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Black Ops 4 marks the end of Early Access battle royale games

Call of Duty: Black Ops 4

PlayerUnknown’s Battlegrounds’ glitches and unpolished graphics were as much a part of the experience as its fresh twists on survival mode when it launched on Steam in May 2017. Widespread technical issues are generally thought to be enough to prevent a game from attracting a large audience, but as any Bethesda RPG can prove, that is not always the case.

Millions were happy to forgive the battle royale genre’s breakthrough hit, many of them even embracing its unpredictable goofiness. You’d struggle to count all the livestreams and YouTube videos of players laughing as car collisions fling their vehicles into the sky, where they dance frantically like two metal whirligigs towards the horizon.

Will Black Ops 4 be any good? We dunno, but we do have a list of the best FPS games on PC.

One year and an official release later, a lot of PUBG’s jank is still entwined with the experience, if slightly lessened by numerous bug fixes. The same can be said for battle royale’s other behemoth, Fortnite, which has its own share of technical issues born out of Epic Games pivoting their focus towards the emerging genre late into the game’s development.

These technical faults haven’t been much of a hang up, though, as both games continue to bring in millions of pounds each month. In fact, that lack of polish seems to have become a staple of the genre now. It was even used as a selling point for Boss Key’s last-ditch attempt to save itself, Radical Heights, which was promoted as being in “X-TREME Early Access.”

radical heights twitch rivals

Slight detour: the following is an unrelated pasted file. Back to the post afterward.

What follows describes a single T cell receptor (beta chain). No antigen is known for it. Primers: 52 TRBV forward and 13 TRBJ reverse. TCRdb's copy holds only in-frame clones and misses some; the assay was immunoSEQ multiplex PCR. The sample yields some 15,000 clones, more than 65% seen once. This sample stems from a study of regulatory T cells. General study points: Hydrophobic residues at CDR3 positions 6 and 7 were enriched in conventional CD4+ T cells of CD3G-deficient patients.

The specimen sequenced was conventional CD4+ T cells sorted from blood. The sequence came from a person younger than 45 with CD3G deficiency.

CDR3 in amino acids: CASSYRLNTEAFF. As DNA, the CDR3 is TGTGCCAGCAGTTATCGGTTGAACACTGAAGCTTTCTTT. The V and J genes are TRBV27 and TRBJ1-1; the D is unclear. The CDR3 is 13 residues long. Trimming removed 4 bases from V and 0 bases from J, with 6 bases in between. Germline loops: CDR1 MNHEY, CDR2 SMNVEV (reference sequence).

But the accepted brokenness of battle royale games is about to be challenged. For the first time in the genre’s short history, a publishing giant is coming in and tackling it from a triple-A perspective. Call of Duty: Black Ops 4’s Blackout mode will bring with it a full-fat price tag and, therefore, a level of scrutiny that the battle royale genre hasn’t experience yet due to its extended stay in the realms of early access and the free-to-play space.

Right now, there is no way to tell how well the Blackout mode will work, but one thing that is sure is that its inclusion in a Call of Duty game will have an impact on battle royale’s future. Important questions about the genre will be finally answered on Black Ops 4’s release date: Are players willing to pay full price to play a battle royale game? How many high-profile games can the genre support at once? And, most importantly, will players continue to accept titles that wear their development struggles on their sleeves?

While it’s impossible to know the answers yet, the possible outcomes of these questions can be predicted – and the outlook isn’t good for everybody. One likelihood is that the expectations around the genre are raised as players expect better quality experiences right out of the gate. This could make the messy charm that has defined the genre inexcusable going forward. Another possibility is that fans of the genre are split in two: those that are willing to pay a premium price for a polished battle royale, and those that’ll play whatever free-to-play title in the genre is hottest.

If this split does happen then PlayerUnknown’s Battlegrounds could become the odd one out due to its mid-range price and its jumbled quality. If those that are willing to spend money go to Call of Duty for their battle royale fix, will that force the original phenomenon to go free-to-play and more directly challenge Fortnite? It’s a possibility that would’ve seemed baffling to think about months ago, but one that might have to be considered if PUBG’s developers see a notable dip in popularity – which is already happening significantly.

It’s also possible that Call of Duty’s attempt to jump on the battle royale bandwagon fails to find a player base that rivals its competitors. The first major battle royale flop could be upon us and that could have much larger implications for gaming as a whole. Not only would it be a huge warning sign to other publishers that the genre is already oversaturated, but it would serve as a message from gamers that prioritising game design engineered towards competition and fun is valued over absurd levels of polish.